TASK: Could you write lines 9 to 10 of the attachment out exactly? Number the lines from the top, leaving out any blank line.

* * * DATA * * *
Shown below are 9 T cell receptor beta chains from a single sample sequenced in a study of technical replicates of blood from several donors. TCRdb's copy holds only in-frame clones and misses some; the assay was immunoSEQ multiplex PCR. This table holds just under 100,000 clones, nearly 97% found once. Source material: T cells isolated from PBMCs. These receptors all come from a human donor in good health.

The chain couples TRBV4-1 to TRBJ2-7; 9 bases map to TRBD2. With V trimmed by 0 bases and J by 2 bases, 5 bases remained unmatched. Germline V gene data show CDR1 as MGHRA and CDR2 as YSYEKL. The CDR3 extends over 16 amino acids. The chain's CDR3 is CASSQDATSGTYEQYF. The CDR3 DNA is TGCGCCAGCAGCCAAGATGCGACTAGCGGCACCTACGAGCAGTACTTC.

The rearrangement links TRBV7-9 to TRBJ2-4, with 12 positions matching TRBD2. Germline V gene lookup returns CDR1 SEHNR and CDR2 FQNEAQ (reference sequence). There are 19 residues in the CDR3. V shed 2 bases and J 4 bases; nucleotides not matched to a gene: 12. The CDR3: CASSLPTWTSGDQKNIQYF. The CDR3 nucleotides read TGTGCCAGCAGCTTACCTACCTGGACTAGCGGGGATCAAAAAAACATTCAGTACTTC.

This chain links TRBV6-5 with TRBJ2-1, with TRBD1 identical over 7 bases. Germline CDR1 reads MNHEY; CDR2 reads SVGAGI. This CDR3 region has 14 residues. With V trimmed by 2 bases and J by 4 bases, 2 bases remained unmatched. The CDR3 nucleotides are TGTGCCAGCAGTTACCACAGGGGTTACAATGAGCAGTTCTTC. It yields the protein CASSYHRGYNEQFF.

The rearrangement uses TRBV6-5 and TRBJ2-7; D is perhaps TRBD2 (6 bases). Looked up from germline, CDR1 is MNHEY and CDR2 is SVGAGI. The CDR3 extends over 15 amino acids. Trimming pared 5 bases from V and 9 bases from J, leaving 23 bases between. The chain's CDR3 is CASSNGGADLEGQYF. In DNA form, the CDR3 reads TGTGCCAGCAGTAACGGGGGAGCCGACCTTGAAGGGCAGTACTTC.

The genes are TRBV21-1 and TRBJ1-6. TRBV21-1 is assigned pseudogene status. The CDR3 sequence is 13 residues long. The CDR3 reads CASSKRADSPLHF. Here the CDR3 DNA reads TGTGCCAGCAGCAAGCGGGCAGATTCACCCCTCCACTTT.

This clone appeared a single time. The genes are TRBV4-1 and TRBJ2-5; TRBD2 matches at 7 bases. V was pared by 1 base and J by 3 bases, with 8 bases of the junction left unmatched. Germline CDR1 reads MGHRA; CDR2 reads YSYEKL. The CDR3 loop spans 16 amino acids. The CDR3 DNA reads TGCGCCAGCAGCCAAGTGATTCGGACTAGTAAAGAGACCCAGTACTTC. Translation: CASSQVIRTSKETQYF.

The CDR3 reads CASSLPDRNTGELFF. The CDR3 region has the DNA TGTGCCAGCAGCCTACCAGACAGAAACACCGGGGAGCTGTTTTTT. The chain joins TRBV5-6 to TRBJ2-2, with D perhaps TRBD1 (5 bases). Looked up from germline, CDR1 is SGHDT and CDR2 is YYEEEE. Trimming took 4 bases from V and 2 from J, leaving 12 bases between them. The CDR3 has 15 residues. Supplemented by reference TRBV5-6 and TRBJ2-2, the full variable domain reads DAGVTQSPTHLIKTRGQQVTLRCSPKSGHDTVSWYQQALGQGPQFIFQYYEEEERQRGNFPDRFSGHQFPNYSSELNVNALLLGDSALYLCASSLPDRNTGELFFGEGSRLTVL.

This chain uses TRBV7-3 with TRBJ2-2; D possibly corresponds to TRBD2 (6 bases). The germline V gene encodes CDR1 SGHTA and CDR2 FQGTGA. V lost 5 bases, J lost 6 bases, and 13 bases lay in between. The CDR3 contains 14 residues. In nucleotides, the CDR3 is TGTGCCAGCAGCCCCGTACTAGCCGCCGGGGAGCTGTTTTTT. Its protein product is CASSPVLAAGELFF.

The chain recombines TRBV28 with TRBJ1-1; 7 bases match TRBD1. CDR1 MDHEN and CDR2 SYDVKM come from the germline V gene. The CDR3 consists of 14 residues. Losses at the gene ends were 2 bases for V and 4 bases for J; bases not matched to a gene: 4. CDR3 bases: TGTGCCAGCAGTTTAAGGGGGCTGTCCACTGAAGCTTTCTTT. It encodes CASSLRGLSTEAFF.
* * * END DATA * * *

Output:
This chain uses TRBV7-3 with TRBJ2-2; D possibly corresponds to TRBD2 (6 bases). The germline V gene encodes CDR1 SGHTA and CDR2 FQGTGA. V lost 5 bases, J lost 6 bases, and 13 bases lay in between. The CDR3 contains 14 residues. In nucleotides, the CDR3 is TGTGCCAGCAGCCCCGTACTAGCCGCCGGGGAGCTGTTTTTT. Its protein product is CASSPVLAAGELFF.

The chain recombines TRBV28 with TRBJ1-1; 7 bases match TRBD1. CDR1 MDHEN and CDR2 SYDVKM come from the germline V gene. The CDR3 consists of 14 residues. Losses at the gene ends were 2 bases for V and 4 bases for J; bases not matched to a gene: 4. CDR3 bases: TGTGCCAGCAGTTTAAGGGGGCTGTCCACTGAAGCTTTCTTT. It encodes CASSLRGLSTEAFF.